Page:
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Musk Continues Love-Hate Relationship With Bitcoin

Elon Musk once again sent bitcoin on a rollercoaster ride on Monday Asian time after suggesting on Sunday that Tesla might be considering or might have already sold off its bitcoin holdings

Elon Musk sent bitcoin on a rollercoaster ride on Monday after suggesting Tesla may sell or has already sold its bitcoin holdings.
Tesla chief Elon Musk has sent bitcoin into a spin again. Reuters file image.


(AF) Elon Musk once again sent bitcoin on a rollercoaster ride on Monday Asian time after suggesting on Sunday that Tesla might be considering or might have already sold off its bitcoin holdings.

Musk’s tweet was in response to an unverified Twitter account called @CryptoWhale, which said: “Bitcoiners are going to slap themselves next quarter when they find out Tesla dumped the rest of their #Bitcoin holdings. With the amount of hate @elonmusk is getting, I wouldn’t blame him.”

Musk replied with “indeed” without specifying whether Tesla had sold off its bitcoin holdings or that he simply agreed with the sentiment that he faced criticism.

Tesla announced in an SEC filing in February that it has bought $1.5 billion worth of bitcoin. The company also said it would start accepting bitcoin as a payment method for its cars and accessories.

On May 12, Musk said Tesla would no longer accept bitcoin for car purchases, citing long-brewing environmental concerns for a swift reversal in the company’s position on the cryptocurrency. That triggered a 17% slide in the value of the cryptocurrency.

Then on Monday May 17, bitcoin fell more than 9% to as low at $42,185 – it’s lowest since February 8, before rallying over 5% to around $44,220.

However, Musk, in a later tweet, said: “Tesla has not sold any bitcoin”.

That seeming clarification came after his weekend tweets that hinted Tesla is considering or may have already sold some of its massive holdings.

Musk has boosted crypto markets with his enthusiasm for the asset class, but lately he has roiled trade by appearing to cool on bitcoin in favour of its one-time parody, dogecoin. The gyrations are beginning to spook even steeled traders.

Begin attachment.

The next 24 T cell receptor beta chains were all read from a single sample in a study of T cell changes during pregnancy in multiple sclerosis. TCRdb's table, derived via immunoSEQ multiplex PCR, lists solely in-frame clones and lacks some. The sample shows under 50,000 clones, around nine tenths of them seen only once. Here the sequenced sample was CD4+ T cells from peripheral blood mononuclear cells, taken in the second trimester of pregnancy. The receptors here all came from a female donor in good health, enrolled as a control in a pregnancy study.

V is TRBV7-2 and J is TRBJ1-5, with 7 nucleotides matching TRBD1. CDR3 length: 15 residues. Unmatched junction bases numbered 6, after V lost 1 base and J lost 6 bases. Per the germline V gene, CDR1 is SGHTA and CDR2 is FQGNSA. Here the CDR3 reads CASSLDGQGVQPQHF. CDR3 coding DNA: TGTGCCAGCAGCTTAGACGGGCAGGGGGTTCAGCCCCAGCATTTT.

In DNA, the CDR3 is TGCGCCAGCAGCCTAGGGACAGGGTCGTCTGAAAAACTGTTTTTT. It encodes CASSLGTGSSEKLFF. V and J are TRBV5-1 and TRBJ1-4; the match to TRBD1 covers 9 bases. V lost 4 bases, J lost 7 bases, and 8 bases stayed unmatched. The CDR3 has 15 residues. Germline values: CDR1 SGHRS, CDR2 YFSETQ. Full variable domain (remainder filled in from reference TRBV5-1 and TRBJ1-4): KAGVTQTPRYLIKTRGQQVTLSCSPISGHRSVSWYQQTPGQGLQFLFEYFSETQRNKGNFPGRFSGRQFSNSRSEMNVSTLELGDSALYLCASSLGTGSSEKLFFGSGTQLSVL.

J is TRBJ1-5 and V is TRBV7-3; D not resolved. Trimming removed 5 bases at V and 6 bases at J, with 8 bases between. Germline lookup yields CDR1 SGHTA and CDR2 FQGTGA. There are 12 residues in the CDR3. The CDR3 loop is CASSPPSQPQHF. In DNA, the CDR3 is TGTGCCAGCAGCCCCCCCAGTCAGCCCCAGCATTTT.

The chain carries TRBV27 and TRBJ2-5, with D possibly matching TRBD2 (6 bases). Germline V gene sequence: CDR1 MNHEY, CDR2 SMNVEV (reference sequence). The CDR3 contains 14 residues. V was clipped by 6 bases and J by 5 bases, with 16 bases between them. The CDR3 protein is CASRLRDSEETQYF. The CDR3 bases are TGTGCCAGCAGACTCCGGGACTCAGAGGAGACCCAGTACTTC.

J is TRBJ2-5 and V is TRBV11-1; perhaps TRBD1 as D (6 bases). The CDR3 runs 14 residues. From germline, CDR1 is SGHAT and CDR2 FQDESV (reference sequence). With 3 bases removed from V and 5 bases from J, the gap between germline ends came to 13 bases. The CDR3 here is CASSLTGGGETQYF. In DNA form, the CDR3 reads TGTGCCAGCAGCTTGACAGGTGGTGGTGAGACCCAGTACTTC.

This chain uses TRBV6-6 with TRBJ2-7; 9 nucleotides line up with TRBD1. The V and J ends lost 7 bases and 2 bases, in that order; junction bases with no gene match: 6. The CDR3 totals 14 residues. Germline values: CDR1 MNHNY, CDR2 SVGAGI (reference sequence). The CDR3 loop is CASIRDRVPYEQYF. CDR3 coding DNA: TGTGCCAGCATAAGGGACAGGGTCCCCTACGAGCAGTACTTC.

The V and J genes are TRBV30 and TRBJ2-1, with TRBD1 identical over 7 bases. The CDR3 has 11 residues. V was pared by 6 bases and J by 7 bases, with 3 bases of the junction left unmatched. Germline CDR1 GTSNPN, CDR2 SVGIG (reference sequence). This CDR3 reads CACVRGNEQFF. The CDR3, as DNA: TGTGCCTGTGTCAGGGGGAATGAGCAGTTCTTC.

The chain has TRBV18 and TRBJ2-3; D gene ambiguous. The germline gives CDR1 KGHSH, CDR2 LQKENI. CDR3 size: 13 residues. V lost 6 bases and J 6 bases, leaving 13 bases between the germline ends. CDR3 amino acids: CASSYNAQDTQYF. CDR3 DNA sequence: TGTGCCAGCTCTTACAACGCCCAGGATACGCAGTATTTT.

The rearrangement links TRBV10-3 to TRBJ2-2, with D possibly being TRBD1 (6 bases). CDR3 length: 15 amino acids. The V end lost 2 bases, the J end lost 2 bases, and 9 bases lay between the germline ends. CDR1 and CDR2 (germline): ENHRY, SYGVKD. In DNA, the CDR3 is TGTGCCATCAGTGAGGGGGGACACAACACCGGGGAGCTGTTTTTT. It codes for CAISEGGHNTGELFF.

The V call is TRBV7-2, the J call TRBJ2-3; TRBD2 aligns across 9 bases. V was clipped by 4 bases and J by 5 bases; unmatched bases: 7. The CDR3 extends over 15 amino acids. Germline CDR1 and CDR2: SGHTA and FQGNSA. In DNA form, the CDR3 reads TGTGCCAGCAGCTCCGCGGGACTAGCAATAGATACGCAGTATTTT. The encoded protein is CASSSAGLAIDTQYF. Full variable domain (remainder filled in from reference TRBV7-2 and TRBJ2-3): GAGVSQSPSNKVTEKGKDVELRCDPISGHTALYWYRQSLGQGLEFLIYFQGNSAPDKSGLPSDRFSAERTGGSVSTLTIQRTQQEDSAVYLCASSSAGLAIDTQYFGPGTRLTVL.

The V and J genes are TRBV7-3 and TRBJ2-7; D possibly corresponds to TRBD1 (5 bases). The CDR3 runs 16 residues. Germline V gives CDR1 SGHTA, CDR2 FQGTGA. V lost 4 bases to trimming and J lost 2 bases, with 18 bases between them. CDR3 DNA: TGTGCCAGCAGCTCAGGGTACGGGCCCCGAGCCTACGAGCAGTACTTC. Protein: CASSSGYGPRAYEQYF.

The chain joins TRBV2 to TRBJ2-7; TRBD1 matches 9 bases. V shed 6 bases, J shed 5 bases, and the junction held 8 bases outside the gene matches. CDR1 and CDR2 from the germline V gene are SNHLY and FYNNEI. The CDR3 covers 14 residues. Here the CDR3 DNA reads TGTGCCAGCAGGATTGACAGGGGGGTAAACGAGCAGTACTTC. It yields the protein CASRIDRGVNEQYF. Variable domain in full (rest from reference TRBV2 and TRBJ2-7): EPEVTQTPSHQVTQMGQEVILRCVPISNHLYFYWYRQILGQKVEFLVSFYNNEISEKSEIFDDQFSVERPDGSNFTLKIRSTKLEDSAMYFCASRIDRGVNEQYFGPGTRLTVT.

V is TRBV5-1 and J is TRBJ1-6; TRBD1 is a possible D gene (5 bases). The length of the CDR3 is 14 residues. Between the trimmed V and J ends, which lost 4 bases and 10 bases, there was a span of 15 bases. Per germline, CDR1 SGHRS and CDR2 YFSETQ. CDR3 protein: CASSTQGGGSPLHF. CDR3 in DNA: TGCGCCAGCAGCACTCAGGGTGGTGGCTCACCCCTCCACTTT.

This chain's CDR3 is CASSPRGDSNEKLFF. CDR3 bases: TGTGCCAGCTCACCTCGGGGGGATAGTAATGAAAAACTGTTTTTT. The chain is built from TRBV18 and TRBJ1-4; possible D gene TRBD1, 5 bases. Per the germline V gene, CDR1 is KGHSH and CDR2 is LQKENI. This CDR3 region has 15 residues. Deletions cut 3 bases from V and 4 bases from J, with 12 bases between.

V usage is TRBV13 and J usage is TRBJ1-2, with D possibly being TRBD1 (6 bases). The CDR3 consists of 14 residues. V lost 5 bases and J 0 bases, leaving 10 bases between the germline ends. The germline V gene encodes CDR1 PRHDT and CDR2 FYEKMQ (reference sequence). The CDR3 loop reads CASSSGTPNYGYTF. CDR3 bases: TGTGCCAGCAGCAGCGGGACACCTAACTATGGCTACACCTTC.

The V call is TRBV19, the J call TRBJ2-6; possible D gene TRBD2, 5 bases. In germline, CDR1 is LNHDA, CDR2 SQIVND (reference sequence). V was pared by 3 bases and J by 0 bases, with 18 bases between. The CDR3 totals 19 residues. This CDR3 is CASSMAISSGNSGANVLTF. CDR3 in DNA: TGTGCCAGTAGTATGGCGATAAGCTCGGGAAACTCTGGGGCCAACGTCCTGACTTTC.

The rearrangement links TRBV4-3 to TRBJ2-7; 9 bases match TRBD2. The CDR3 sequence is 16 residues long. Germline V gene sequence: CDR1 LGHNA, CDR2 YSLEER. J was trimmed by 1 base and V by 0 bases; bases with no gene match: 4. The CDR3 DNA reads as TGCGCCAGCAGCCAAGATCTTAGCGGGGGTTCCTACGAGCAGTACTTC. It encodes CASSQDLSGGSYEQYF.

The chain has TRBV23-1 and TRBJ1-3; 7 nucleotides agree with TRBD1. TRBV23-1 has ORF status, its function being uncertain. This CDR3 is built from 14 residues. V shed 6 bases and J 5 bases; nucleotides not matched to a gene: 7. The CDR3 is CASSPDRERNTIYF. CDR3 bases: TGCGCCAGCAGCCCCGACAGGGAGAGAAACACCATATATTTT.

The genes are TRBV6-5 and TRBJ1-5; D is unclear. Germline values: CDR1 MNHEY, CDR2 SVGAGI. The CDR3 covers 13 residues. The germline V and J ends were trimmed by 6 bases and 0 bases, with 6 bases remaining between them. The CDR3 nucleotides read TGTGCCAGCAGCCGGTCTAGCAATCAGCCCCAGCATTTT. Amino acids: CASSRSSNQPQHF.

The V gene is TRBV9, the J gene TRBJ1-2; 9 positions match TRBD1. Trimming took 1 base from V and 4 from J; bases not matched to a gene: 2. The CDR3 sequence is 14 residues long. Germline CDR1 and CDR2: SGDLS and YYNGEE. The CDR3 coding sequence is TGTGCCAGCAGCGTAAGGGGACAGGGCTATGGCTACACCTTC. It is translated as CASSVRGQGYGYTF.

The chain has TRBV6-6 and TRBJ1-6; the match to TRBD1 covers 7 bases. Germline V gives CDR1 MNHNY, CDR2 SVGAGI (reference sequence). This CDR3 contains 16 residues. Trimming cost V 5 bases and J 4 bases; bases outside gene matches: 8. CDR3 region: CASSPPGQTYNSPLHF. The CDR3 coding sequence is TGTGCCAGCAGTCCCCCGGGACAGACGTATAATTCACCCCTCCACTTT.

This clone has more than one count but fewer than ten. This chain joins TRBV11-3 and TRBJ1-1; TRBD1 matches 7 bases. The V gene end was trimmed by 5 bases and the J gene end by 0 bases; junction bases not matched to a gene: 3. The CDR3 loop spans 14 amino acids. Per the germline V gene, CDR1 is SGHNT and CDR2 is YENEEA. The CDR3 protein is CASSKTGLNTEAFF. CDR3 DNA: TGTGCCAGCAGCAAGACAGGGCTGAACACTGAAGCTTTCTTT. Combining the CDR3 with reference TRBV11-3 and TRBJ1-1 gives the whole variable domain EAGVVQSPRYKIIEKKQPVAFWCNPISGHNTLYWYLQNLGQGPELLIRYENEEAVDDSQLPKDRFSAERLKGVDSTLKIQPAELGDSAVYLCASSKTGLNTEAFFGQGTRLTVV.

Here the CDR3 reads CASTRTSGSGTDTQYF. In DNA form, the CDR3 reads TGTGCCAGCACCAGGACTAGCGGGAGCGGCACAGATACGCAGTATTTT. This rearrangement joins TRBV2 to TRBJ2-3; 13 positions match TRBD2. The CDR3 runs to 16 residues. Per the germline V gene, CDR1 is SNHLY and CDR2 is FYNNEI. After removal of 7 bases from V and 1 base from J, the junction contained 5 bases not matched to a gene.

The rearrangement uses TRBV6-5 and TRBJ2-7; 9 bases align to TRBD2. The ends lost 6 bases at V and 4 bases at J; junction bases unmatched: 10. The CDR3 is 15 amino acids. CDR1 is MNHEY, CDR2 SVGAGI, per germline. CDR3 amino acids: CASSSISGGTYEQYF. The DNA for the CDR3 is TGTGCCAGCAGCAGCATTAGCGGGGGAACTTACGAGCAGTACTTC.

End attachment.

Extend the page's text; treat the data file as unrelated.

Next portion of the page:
Ether, linked to the ethereum blockhain, fell even more to as low as $3,123.94, and then rallied to $3,400. Dogecoin fell nearly 7% to $0.48, and all three are well under recent records.

“Elon Musk has been the catalyst to this, but ultimately it just comes down to the nuts and bolts of what crypto really is: it’s a store of value, but it’s also a momentum vehicle, and right now the momentum is to the downside,” Chris Weston of brokerage Pepperstone in Melbourne told Reuters.


Energy Solution

As concerns rise about the energy-intensive process needed to obtain it, cryptocurrency entrepreneurs believe they have found a solution in flared natural gas.

Profitably creating, or mining, bitcoin and other cryptocurrencies requires masses of computers dedicated to solving deliberately complicated equations – an endeavour that globally consumes more electricity than entire nations.

But the jets of flaming gas placed next to oil wells could be the perfect power sources. “I think the market is enormous,” said Sergii Gerasymovych, chief executive of EZ Blockchain, which has six different data centres powered by natural gas in the US and Canada.

Whether or not Tesla has sold its holdings, Musk raised the temperature in the cryptocurrency debate.

The user @Cryptowhale later tweeted: “Immediately after Elon Musk replied to me, I got thousands of death threats, failed dox attempts, and false rumours spread about me by hardcore Bitcoin Maximalists. I respect everyone, regardless of whether you disagree with me! This is just sad behaviour though.”


  •  George Russell, with reporting by Agence France-Presse and Reuters

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George Russell

George Russell is a freelance writer and editor based in Hong Kong who has lived in Asia since 1996. His work has been published in the Financial Times, The Wall Street Journal, Bloomberg, New York Post, Variety, Forbes and the South China Morning Post.


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